Author Topic: Timing belt centered on the sprockets?  (Read 495 times)

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Offline Zeyneb

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Timing belt centered on the sprockets?
« on: November 01, 2021, 06:41:22 pm »
Hi there,

I am replacing a timing belt on my car. It’s an inline 4 cylinder engine. It goes pretty smooth. The belt system is equipped with an idler pulley and a tensioner pulley. At this time I haven't tightened the bolt on the tensioner pulley yet. And now the belt runs on the very edge of the camshaft sprocket. I hope when I have tightened the tensioner pulley down and put a ratchet on the crankshaft the belt find its way to the center of the camshaft sprocket.

But in general, I am wondering what design feature keeps the timing belt centered on the sprockets? Have these sprockets a very slight V shape to keep them centered or so?

Regards, Zeyneb
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Offline thm_w

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Re: Timing belt centered on the sprockets?
« Reply #1 on: November 01, 2021, 10:28:17 pm »
Usually one of the pulleys or idlers will have a flange, this will prevent it from running off the side. Its not V shaped.
 

Offline David Hess

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Re: Timing belt centered on the sprockets?
« Reply #2 on: November 02, 2021, 02:39:12 am »
The ones I have worked with all had flanges on one or more of the pulleys.
 

Offline TERRA Operative

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Re: Timing belt centered on the sprockets?
« Reply #3 on: November 02, 2021, 02:47:28 am »
90's Toyotas with timing belts have the crank pulley flanged, it keeps the rest in line.
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Online BrokenYugo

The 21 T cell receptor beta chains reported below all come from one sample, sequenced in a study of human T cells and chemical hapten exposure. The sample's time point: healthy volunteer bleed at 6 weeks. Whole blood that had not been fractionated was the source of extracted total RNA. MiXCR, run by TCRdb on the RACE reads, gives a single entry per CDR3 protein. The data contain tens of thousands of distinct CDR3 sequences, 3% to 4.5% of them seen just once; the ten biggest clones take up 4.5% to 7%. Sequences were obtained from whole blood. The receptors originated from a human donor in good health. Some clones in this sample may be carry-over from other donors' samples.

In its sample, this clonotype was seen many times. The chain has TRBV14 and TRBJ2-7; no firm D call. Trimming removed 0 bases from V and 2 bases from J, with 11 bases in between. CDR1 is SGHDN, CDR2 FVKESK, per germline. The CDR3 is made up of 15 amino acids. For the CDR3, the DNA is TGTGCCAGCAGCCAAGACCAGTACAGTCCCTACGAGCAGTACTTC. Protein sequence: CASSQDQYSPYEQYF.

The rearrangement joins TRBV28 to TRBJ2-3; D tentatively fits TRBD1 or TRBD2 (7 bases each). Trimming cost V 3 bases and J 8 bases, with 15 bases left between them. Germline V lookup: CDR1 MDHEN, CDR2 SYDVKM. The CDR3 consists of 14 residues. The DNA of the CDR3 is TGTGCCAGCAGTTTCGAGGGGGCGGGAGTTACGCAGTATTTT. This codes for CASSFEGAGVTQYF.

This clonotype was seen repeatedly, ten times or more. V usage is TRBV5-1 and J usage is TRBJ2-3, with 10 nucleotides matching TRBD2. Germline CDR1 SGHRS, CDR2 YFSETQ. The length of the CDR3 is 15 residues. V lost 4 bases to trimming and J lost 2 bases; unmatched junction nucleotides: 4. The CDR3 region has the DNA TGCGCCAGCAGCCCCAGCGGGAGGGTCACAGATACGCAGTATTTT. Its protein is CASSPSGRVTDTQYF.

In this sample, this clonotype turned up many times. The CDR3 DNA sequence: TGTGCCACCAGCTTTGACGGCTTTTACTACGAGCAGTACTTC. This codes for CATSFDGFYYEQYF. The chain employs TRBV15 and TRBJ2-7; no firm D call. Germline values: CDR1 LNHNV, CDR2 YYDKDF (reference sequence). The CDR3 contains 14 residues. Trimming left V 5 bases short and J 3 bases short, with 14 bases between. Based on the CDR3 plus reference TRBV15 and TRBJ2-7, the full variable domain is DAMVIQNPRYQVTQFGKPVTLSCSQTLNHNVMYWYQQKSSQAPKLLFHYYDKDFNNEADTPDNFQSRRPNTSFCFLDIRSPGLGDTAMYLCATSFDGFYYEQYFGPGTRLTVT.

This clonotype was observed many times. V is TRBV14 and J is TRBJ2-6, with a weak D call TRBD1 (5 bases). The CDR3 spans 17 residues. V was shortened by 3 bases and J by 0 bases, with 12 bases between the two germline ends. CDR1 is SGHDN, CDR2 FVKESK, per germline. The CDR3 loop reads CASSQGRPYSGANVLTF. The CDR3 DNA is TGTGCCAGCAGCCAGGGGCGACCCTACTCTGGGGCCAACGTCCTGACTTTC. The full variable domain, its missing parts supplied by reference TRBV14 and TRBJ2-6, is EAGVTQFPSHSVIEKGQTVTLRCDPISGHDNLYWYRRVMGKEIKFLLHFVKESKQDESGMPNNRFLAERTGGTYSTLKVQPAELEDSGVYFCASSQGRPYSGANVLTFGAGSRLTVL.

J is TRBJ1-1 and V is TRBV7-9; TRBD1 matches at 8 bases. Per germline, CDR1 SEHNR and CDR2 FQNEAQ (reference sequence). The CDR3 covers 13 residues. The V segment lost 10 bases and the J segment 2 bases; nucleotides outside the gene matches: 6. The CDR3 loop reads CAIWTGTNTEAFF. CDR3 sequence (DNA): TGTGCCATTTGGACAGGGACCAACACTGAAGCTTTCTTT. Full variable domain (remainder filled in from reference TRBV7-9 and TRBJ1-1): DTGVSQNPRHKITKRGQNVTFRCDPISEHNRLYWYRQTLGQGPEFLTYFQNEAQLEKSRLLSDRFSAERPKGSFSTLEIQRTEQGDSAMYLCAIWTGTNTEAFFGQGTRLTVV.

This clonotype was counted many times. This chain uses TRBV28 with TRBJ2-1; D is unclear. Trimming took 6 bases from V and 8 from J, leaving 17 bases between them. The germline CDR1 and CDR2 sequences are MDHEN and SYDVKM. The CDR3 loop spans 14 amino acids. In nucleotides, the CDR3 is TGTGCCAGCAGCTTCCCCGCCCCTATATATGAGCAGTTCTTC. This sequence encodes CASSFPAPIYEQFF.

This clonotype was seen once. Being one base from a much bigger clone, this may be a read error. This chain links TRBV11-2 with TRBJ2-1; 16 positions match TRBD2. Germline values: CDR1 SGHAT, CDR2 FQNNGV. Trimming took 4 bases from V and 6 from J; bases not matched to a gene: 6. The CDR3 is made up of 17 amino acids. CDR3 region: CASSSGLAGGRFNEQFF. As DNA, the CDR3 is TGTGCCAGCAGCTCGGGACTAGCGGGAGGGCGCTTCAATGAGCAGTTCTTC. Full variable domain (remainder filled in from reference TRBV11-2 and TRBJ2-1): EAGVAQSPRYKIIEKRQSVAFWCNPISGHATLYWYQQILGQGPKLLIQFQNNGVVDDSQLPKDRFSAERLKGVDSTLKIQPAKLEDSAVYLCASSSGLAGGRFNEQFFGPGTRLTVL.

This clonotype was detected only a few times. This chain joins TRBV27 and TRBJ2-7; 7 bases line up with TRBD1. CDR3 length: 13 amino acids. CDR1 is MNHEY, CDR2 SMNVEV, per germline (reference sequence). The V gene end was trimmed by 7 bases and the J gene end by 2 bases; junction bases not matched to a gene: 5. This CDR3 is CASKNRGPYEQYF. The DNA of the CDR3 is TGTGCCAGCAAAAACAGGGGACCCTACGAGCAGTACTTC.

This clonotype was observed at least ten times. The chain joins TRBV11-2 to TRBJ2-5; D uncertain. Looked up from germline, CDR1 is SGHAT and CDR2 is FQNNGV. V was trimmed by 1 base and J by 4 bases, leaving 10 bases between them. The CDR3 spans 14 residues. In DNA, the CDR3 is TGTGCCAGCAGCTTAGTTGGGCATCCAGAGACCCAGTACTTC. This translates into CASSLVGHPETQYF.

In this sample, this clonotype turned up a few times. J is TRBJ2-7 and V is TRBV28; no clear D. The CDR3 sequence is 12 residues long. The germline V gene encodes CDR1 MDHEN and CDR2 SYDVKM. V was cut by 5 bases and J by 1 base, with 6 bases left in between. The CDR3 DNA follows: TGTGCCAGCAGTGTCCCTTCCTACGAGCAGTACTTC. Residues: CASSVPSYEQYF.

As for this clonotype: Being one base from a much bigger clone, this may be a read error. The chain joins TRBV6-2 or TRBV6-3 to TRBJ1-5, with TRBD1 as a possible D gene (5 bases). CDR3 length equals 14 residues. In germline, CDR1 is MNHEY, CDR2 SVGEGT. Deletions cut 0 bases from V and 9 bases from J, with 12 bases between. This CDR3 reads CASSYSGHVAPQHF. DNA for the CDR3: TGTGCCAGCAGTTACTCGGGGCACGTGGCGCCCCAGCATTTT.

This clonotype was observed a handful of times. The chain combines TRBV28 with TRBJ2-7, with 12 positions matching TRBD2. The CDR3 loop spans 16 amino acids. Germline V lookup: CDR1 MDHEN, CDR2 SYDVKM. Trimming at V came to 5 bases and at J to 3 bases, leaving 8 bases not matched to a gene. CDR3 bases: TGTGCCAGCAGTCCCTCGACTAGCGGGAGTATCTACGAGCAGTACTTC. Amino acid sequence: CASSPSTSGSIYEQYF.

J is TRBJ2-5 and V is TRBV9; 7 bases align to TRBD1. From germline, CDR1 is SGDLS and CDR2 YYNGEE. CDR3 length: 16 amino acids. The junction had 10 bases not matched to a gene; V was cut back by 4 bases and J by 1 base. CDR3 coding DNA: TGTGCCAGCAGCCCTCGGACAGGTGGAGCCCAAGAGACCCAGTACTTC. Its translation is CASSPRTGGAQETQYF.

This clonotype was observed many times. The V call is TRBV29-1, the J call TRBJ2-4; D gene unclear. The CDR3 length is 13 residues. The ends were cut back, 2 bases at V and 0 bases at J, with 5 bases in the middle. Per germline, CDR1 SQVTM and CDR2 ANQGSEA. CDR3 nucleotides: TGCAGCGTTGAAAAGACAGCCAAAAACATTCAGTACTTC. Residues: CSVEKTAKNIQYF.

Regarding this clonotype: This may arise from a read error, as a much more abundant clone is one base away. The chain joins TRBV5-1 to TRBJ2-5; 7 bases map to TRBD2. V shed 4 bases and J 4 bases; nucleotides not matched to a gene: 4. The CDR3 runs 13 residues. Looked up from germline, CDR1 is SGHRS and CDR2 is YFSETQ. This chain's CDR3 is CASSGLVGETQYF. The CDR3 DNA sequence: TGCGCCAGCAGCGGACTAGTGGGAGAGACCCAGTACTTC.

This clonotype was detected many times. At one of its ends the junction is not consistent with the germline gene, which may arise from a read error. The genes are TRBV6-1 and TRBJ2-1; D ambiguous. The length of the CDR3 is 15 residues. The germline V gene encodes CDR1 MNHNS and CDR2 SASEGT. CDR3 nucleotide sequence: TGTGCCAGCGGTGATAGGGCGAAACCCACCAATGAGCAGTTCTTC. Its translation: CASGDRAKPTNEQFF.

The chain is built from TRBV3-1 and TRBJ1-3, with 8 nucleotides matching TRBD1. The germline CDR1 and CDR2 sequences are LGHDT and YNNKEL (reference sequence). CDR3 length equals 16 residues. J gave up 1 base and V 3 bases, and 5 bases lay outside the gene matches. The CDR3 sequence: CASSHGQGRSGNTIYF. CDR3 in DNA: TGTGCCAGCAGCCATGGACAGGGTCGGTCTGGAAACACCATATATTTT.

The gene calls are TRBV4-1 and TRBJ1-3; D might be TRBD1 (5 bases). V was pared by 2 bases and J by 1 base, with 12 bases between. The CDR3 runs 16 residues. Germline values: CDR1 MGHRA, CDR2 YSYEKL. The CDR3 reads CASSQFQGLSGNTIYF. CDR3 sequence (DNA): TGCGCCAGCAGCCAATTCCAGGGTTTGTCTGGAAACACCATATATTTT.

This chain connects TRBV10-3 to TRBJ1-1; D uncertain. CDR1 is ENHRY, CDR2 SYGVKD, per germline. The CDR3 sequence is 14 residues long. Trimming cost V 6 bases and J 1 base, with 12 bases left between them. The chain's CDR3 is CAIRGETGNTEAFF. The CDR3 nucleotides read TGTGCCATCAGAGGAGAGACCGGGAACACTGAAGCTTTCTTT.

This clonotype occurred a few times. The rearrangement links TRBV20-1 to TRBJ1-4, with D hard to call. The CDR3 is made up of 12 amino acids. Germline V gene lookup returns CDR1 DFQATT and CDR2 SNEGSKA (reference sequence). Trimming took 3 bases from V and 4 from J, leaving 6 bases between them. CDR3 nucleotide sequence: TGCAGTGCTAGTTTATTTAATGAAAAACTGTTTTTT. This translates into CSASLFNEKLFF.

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Re: Timing belt centered on the sprockets?
« Reply #4 on: November 02, 2021, 02:53:11 am »
The couple I've done had flanges on the crank pulley.

Don't forget to roll it over two turns after letting the tensioner go and make sure the marks line up again, it's easy to slip an extra tooth of belt in to the tensioned side of the belt and end up with the cam a tooth late.
 

Online james_s

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Re: Timing belt centered on the sprockets?
« Reply #5 on: November 02, 2021, 03:01:59 am »
Volvo uses a flange on the back of the crank pulley, I think that's fairly standard. The rest depends on the precise alignment of the other sprockets. You want to use your fingers to get the belt reasonably centered before releasing the tensioner, then rotate the engine in the correct direction by hand for 2 or 3 complete rotations to make sure everything is lined up properly. I use a ratchet or breaker bar on the crankshaft pulley bolt to do that.
 

Online BrokenYugo

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Re: Timing belt centered on the sprockets?
« Reply #6 on: November 02, 2021, 03:26:21 am »
Since the cam spins at half speed in a 4 stroke engine you have to turn it over an even number of revolutions to get the timing marks lined back up, 3 will put the cam mark 180 degrees out.
 

Online james_s

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Re: Timing belt centered on the sprockets?
« Reply #7 on: November 02, 2021, 05:12:26 am »
Well if the timing marks are lined up after the first two revolutions they'll stay lined up. I was more talking about the alignment of the belt centered on the sprockets.
 

Offline Carel

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Re: Timing belt centered on the sprockets?
« Reply #8 on: November 02, 2021, 10:12:43 am »
The reinforcement of the belt (steel, fibre, whatever) is spirally (endless) wound. So the belt will always try to wander off to one side, depending on the direction of  rotation. A timing belt construction will always have features to keep a belt in its place.
« Last Edit: November 02, 2021, 10:15:02 am by Carel »
 

Offline Zeyneb

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Re: Timing belt centered on the sprockets?
« Reply #9 on: November 04, 2021, 11:42:55 am »
Thanks for all your contributions. Tightening down the tensioner bolt moved the tensioner slightly further towards the engine. Then rotating the engine on the crankshaft moved the belt in the right direction on the camshaft. But it is still pretty much riding on the outside edge. Maybe I will put some flat washer in some day, to have the camshaft sprocket stick out more.

It is a Toyota 4E-FE engine and the timing belt does additionally drive the oil pump. Not the water pump. The water pump is driven by an auxiliary belt. I noticed the oil pump sprocket had a flange on the front side. And the crank on the back side.

Anyway I installed it correctly regarding the timing and drove it back home from the DIY car repair shop, so that is nice.
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